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Disagreement behind the veil of ignorance


In this paper we argue that there is a kind of moral disagreement that survives the Rawlsian veil of ignorance. While a veil of ignorance eliminates sources of disagreement stemming from self-interest, it does not do anything to eliminate deeper sources of disagreement. These disagreements not only persist, but transform their structure once behind the veil of ignorance. We consider formal frameworks for exploring these differences in structure between interested and disinterested disagreement, and argue that consensus models offer us a solution concept for disagreements behind the veil of ignorance.

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Fig. 1


  1. Of course, Rawls saw a version of this problem, which he called the ‘burdens of judgment.’ This motivated him to switch to the idea of the overlapping consensus in Political Liberalism (Rawls 2005).

  2. Note that these personal preferences need not be selfish: an altruist may fiercely pursue the well-being of those who are more disadvantaged than her. In such situations, an agreement on moral questions is transformed into a settlement of competing, position-dependent interests.

  3. The definition below is easily generalizable to more than three players.

  4. Consensus models were originally developed with factual disagreements in mind, but recent work on the topic has suggested that these models have wider applications (Steele et al. 2007; Martini et al. 2012).

  5. Formally, this amounts to matrix multiplication of the opinion vector by the weights matrix.

  6. Besides, an agent who refused to be rational and listen to her peers in the Original Position would surely violate the spirit of Rawls’ thought experiment in a fundamental way.

  7. These weights need not depend on how close the agents are to each other with regard to their respective estimates. Using distance between estimates as a measure of respect was advocated by Regan et al. (2006) for pragmatic reasons and also by Hegselmann and Krause (2002). The model permits us to assign relative weights as a function of the difference of opinion, if this is desired, but it is not required.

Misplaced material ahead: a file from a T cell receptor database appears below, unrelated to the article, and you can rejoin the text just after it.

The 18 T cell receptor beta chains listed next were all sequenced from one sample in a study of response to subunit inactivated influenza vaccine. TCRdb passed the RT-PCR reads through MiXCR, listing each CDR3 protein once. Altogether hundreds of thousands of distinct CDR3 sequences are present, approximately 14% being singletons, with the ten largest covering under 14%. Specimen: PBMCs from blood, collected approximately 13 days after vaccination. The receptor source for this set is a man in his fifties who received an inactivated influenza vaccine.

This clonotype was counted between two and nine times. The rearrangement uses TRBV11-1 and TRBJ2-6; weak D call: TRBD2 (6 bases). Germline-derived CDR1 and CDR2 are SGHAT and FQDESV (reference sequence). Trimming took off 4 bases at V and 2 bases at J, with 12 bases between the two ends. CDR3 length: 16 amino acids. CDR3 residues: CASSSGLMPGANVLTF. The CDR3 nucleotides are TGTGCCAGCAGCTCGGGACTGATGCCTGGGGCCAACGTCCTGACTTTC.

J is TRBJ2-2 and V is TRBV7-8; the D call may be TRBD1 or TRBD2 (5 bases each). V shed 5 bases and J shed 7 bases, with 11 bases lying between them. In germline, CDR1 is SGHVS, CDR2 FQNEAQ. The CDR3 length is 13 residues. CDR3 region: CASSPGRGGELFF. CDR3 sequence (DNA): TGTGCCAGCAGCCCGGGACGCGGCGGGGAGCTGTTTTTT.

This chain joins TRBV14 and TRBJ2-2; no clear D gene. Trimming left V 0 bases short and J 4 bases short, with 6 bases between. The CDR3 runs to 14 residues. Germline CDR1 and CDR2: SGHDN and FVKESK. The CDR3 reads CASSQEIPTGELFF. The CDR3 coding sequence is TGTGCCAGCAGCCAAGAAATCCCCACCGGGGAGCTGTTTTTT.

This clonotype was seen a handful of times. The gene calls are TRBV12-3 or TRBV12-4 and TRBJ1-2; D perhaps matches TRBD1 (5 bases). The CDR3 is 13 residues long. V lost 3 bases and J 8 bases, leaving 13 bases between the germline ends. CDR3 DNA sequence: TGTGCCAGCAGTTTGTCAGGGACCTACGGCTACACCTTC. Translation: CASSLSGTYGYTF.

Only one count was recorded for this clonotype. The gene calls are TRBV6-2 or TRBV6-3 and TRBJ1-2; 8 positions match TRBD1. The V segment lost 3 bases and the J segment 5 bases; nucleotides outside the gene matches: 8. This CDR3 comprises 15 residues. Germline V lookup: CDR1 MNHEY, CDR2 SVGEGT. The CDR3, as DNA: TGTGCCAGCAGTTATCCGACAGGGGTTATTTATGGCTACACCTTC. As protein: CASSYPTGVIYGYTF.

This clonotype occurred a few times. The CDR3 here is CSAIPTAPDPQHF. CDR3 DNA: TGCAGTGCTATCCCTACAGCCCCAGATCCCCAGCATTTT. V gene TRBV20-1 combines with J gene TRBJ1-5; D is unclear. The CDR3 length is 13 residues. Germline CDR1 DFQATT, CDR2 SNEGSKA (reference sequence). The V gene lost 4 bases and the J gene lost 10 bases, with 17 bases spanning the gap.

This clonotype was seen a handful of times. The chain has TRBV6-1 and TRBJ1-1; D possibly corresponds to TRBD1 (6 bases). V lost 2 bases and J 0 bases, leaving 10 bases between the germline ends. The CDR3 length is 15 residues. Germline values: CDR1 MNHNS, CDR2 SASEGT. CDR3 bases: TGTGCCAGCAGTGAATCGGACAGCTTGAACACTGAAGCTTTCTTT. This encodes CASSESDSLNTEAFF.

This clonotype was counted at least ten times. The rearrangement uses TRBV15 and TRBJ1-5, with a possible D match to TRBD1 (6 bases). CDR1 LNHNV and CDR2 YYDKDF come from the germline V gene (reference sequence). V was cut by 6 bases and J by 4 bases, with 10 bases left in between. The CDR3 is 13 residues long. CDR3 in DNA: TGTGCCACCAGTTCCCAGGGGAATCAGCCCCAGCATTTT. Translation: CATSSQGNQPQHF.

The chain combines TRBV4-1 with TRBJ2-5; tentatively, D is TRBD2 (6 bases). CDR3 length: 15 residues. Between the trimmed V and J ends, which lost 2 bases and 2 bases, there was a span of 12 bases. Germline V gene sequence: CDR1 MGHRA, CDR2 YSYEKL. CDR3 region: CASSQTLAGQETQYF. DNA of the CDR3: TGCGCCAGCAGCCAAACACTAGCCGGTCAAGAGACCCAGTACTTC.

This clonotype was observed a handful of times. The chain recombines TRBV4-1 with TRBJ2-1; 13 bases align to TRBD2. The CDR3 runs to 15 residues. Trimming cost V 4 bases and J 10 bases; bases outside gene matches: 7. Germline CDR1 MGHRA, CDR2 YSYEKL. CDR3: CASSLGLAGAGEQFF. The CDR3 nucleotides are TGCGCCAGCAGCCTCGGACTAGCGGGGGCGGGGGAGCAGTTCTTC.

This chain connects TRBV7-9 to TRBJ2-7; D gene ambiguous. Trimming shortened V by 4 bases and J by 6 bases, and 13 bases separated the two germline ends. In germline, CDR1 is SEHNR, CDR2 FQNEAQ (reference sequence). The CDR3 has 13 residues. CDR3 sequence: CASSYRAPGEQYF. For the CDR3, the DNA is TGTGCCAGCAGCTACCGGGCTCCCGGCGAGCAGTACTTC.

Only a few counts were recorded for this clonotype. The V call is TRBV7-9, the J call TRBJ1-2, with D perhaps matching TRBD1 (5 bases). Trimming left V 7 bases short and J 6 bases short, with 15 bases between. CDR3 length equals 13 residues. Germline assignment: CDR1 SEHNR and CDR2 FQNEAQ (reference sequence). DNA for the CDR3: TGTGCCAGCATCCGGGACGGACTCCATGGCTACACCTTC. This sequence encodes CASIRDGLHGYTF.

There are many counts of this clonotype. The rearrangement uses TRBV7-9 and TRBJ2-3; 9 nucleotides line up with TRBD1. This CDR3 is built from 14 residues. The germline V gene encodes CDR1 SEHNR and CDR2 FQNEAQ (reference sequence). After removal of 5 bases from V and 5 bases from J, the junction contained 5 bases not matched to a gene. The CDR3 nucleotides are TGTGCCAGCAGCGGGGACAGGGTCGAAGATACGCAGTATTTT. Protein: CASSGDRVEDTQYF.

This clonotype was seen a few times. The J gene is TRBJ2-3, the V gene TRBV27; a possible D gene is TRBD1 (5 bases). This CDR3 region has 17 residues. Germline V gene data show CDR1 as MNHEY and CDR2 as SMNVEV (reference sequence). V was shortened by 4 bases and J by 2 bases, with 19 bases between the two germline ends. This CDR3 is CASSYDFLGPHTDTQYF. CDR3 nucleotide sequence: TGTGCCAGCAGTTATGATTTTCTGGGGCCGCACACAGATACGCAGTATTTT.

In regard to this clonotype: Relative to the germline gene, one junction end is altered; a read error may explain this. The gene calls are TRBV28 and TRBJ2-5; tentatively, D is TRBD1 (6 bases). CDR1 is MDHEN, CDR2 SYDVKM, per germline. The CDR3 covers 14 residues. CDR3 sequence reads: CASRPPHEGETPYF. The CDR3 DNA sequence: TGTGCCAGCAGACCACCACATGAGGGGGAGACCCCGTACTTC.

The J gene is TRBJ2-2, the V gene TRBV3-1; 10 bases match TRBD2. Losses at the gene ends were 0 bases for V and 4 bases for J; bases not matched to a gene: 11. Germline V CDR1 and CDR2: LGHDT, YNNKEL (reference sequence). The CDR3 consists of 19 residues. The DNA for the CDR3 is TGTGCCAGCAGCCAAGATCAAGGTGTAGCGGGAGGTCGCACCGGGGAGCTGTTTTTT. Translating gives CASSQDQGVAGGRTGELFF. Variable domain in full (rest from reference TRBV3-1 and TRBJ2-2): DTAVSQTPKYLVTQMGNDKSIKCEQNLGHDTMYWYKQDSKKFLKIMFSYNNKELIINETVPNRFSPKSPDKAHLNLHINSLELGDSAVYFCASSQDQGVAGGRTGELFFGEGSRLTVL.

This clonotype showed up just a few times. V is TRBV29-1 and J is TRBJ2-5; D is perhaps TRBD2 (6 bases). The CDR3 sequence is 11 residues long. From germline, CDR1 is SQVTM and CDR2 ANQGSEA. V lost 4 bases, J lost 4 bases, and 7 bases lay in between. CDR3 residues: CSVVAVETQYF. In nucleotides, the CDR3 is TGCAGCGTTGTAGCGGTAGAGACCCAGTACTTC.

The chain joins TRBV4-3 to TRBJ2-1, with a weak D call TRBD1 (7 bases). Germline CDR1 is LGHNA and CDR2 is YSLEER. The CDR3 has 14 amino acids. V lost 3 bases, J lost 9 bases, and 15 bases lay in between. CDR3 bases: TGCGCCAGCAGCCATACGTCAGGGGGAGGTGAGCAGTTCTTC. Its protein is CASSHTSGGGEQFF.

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The authors wish to thank Samuel Freeman, Douglas Paletta, Gerald Gaus, and the audience of the Conference ‘New Directions in the Philosophy of Science’ held at the Bertinoro Conference Centre (University of Bologna) for their useful comments on earlier versions of the manuscript. The usual exculpations apply. Part of this work was funded by a Dutch Science Foundation Internationalisation Grant.

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Correspondence to Ryan Muldoon.



Summary of the Lehrer–Wagner model

Let \(G = \{1, \ldots N\}\) be a group of agents. The Lehrer–Wagner model is concerned with the problem of estimating an unknown quantity x from the individual estimates x i of every group member i. This quantity x is thought of as objective and independent of the group members’ cognitive states.

Lehrer and Wagner’s central idea consists in ascribing the agents beliefs about each other’s expertise, or in other words, mutual degrees of respect for the issue at hand. These weights w ij represent the respect that agent i has for agent j, relative to the subject matter in question, and describe the proportion to which j’s opinion affects i’s revised opinion. The mutual respect assignments are in an N × N matrix W:

$$ W = \left( \begin{array}{llll} w_{11} & w_{12} & \dots & w_{1N} \\ w_{21} & w_{22} & \dots & w_{2N} \\ \dots & \dots & \dots & \dots \\ w_{N1} & w_{N2} & \dots & w_{NN} \end{array}\right). $$

An important mathematical constraint is that the values in each row are nonnegative and normalized so as to sum to 1: ∑ N j=1 w ij  = 1. Then, W is multiplied with a vector \(\vec{x} = (x_{1}, \ldots, x_{N})\) that contains the agents’ individual estimates of x, obtaining a novel updated value for \(\vec{x}\):

$$ W \cdot \vec{x} = \left( \begin{array}{l} w_{11} x_{1} + w_{12} x_2+ \ldots + w_{1N} x_N\\ w_{21} x_{1} + w_{22} x_2 + \ldots + w_{2N} x_N \\ \dots \\ w_{N1} x_{1} + w_{N2} x_2 + \ldots + w_{NN} x_N \end{array}\right). $$

In general, however, this procedure will not directly lead to consensus, since the entries of \(W \cdot \vec{x}\) differ: \((W\vec{x})_{i} \neq (W\vec{x})_{j}\). However, it can be shown that the iterated application of the pooling procedure represented by WW n, converges to the so-called “consensus matrix” \(W^{\infty}\). It can also be shown that the individual entries of \(W^{\infty} \cdot \vec{x}\) are equal to each other. Thus, repeating the pooling procedure leads to (rational) consensus.

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Muldoon, R., Lisciandra, C., Colyvan, M. et al. Disagreement behind the veil of ignorance. Philos Stud 170, 377–394 (2014).

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  • Rawls
  • Veil of ignorance
  • Disagreement
  • Consensus modeling
  • Bargaining